Zone 5 is the area in the United States where the average low temperature is between -20 and -10 degrees Fahrenheit in the winter months. This zone runs roughly across the middle of the country and includes areas in Iowa, Nebraska, Missouri, Indiana and parts of New York, New Jersey, Indiana and Oregon. Zone 5 also tends to have between 240 and 270 days in the growing season, thus allowing fruit trees to blossom and produce fruit before a fall frost.
Apple trees can be grown in many different zones, but there are cultivars that grow well in zone 5. These trees need to be grown in well-drained soil where they can receive full sun. Choose a variety that grows well locally.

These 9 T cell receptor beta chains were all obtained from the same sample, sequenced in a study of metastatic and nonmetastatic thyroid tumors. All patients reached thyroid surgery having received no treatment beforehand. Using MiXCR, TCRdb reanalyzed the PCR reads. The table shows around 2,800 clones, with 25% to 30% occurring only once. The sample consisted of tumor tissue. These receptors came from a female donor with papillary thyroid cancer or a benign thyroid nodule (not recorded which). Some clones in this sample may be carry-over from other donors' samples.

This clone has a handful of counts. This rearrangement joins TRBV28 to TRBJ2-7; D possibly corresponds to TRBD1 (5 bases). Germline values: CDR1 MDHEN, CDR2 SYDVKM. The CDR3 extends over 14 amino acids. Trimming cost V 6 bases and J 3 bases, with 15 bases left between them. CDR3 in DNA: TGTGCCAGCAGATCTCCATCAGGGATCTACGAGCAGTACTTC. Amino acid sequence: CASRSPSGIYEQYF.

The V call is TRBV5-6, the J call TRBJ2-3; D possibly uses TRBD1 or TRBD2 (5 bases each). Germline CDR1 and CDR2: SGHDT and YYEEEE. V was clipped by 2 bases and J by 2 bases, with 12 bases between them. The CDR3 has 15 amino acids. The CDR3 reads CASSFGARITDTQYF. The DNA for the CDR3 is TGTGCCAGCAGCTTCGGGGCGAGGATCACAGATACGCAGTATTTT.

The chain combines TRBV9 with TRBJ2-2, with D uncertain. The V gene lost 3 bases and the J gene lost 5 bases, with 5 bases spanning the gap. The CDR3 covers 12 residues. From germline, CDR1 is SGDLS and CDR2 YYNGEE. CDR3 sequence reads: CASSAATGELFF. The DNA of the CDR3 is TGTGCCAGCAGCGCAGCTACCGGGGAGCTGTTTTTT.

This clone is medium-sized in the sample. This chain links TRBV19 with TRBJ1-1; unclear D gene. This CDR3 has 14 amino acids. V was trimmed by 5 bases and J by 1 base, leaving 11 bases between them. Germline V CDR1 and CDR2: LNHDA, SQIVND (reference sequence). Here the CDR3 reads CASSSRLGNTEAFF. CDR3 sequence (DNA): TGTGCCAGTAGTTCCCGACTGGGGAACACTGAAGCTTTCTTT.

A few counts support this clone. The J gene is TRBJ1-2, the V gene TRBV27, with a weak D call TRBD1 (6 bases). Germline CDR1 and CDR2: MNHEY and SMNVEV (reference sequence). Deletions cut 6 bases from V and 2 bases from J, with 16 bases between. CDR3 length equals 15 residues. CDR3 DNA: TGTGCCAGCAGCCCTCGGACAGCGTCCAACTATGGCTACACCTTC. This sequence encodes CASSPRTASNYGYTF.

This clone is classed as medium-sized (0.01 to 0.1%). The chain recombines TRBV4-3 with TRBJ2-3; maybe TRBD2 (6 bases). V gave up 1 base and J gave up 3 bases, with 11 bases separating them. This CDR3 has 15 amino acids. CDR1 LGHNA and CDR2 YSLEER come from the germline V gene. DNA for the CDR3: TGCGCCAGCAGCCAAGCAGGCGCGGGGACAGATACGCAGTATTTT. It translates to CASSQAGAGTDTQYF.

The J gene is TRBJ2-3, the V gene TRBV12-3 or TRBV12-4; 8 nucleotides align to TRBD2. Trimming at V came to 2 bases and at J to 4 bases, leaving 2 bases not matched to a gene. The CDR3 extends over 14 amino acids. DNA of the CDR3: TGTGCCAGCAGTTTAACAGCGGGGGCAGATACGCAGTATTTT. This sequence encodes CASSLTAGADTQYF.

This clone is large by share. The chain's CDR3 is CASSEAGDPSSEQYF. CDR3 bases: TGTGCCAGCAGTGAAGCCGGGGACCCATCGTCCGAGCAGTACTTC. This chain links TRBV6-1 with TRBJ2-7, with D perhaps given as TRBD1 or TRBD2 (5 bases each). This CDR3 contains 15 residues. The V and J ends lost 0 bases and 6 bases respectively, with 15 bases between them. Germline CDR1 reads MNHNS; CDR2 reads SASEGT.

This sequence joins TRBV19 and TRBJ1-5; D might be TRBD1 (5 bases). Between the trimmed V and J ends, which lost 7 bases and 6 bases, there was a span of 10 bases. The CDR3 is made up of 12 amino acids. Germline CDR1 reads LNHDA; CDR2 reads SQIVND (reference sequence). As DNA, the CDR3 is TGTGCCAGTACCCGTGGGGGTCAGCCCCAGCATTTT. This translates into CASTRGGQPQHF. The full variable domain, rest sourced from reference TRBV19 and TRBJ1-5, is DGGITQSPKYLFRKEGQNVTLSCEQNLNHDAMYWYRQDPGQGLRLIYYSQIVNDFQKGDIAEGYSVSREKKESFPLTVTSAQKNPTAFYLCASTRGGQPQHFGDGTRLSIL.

European pears including Bartlett do not grow well in zone 5, as they are susceptible to late spring frost. Grow a variety of Asian pear instead as these ornamental trees bud latter in the season. More than one Asian pear tree will need to be planted to ensure fertilization and the production of fruit.
Cherry trees are now available in dwarf varieties as well as the standard larger tree. Many birds enjoy eating the fruit from these trees and it may be difficult to harvest any fruit before they eat it all. Netting can be placed over dwarf trees to eliminate this problem. Most cherry tree varieties are not self- pollinating so choose a cultivar that will self-pollinate if only one tree is desired.
Plum trees are native to many areas around the globe so finding a variety to grow locally should not be a problem. Verify the chosen variety is a self-pollinator or purchase several trees to ensure fruit is produced.
These are only a few of the fruit trees that can grow in zone 5. Additional ideas include peach, apricot, mulberry, paw paw, and persimmon trees.